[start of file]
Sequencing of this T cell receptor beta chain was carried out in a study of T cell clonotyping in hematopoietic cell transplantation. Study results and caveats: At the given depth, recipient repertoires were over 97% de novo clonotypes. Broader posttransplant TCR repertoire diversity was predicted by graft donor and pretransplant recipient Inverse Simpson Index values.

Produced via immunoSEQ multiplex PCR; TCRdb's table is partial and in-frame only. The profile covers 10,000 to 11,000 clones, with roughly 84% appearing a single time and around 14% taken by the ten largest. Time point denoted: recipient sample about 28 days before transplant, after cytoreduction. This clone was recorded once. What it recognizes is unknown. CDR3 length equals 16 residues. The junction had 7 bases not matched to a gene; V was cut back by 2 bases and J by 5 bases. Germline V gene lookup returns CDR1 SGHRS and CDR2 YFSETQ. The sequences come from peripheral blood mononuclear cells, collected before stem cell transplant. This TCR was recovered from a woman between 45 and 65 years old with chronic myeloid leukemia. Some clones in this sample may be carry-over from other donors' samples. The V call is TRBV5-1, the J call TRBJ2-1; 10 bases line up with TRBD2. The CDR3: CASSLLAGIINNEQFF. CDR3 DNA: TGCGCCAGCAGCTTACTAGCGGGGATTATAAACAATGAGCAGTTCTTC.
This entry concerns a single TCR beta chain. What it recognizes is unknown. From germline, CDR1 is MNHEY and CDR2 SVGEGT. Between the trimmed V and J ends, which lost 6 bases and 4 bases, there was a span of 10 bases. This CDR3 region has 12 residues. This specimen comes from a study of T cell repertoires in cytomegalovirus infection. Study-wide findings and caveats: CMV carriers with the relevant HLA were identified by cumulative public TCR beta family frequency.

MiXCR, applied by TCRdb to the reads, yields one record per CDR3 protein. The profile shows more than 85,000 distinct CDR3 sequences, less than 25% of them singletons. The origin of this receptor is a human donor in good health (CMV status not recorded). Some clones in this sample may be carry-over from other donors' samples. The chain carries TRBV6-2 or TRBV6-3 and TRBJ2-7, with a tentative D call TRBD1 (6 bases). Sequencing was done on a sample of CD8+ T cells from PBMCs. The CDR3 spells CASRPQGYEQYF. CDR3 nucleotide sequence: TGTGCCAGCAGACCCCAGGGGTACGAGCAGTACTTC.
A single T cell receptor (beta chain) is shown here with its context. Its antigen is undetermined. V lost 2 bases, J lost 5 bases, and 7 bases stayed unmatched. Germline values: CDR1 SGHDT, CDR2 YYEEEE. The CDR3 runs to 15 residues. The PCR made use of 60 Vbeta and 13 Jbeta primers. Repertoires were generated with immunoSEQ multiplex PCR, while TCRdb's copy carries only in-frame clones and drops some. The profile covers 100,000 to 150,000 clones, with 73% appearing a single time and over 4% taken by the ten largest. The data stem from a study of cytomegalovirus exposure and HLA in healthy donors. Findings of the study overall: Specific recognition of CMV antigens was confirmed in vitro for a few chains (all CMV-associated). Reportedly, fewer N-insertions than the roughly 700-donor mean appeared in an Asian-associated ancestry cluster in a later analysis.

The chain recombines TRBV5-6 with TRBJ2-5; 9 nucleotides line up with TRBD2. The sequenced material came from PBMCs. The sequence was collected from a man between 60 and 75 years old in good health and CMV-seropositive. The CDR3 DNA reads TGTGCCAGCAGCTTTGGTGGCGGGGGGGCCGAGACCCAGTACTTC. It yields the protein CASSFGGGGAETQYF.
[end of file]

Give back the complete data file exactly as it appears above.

Sequencing of this T cell receptor beta chain was carried out in a study of T cell clonotyping in hematopoietic cell transplantation. Study results and caveats: At the given depth, recipient repertoires were over 97% de novo clonotypes. Broader posttransplant TCR repertoire diversity was predicted by graft donor and pretransplant recipient Inverse Simpson Index values.

Produced via immunoSEQ multiplex PCR; TCRdb's table is partial and in-frame only. The profile covers 10,000 to 11,000 clones, with roughly 84% appearing a single time and around 14% taken by the ten largest. Time point denoted: recipient sample about 28 days before transplant, after cytoreduction. This clone was recorded once. What it recognizes is unknown. CDR3 length equals 16 residues. The junction had 7 bases not matched to a gene; V was cut back by 2 bases and J by 5 bases. Germline V gene lookup returns CDR1 SGHRS and CDR2 YFSETQ. The sequences come from peripheral blood mononuclear cells, collected before stem cell transplant. This TCR was recovered from a woman between 45 and 65 years old with chronic myeloid leukemia. Some clones in this sample may be carry-over from other donors' samples. The V call is TRBV5-1, the J call TRBJ2-1; 10 bases line up with TRBD2. The CDR3: CASSLLAGIINNEQFF. CDR3 DNA: TGCGCCAGCAGCTTACTAGCGGGGATTATAAACAATGAGCAGTTCTTC.
This entry concerns a single TCR beta chain. What it recognizes is unknown. From germline, CDR1 is MNHEY and CDR2 SVGEGT. Between the trimmed V and J ends, which lost 6 bases and 4 bases, there was a span of 10 bases. This CDR3 region has 12 residues. This specimen comes from a study of T cell repertoires in cytomegalovirus infection. Study-wide findings and caveats: CMV carriers with the relevant HLA were identified by cumulative public TCR beta family frequency.

MiXCR, applied by TCRdb to the reads, yields one record per CDR3 protein. The profile shows more than 85,000 distinct CDR3 sequences, less than 25% of them singletons. The origin of this receptor is a human donor in good health (CMV status not recorded). Some clones in this sample may be carry-over from other donors' samples. The chain carries TRBV6-2 or TRBV6-3 and TRBJ2-7, with a tentative D call TRBD1 (6 bases). Sequencing was done on a sample of CD8+ T cells from PBMCs. The CDR3 spells CASRPQGYEQYF. CDR3 nucleotide sequence: TGTGCCAGCAGACCCCAGGGGTACGAGCAGTACTTC.
A single T cell receptor (beta chain) is shown here with its context. Its antigen is undetermined. V lost 2 bases, J lost 5 bases, and 7 bases stayed unmatched. Germline values: CDR1 SGHDT, CDR2 YYEEEE. The CDR3 runs to 15 residues. The PCR made use of 60 Vbeta and 13 Jbeta primers. Repertoires were generated with immunoSEQ multiplex PCR, while TCRdb's copy carries only in-frame clones and drops some. The profile covers 100,000 to 150,000 clones, with 73% appearing a single time and over 4% taken by the ten largest. The data stem from a study of cytomegalovirus exposure and HLA in healthy donors. Findings of the study overall: Specific recognition of CMV antigens was confirmed in vitro for a few chains (all CMV-associated). Reportedly, fewer N-insertions than the roughly 700-donor mean appeared in an Asian-associated ancestry cluster in a later analysis.

The chain recombines TRBV5-6 with TRBJ2-5; 9 nucleotides line up with TRBD2. The sequenced material came from PBMCs. The sequence was collected from a man between 60 and 75 years old in good health and CMV-seropositive. The CDR3 DNA reads TGTGCCAGCAGCTTTGGTGGCGGGGGGGCCGAGACCCAGTACTTC. It yields the protein CASSFGGGGAETQYF.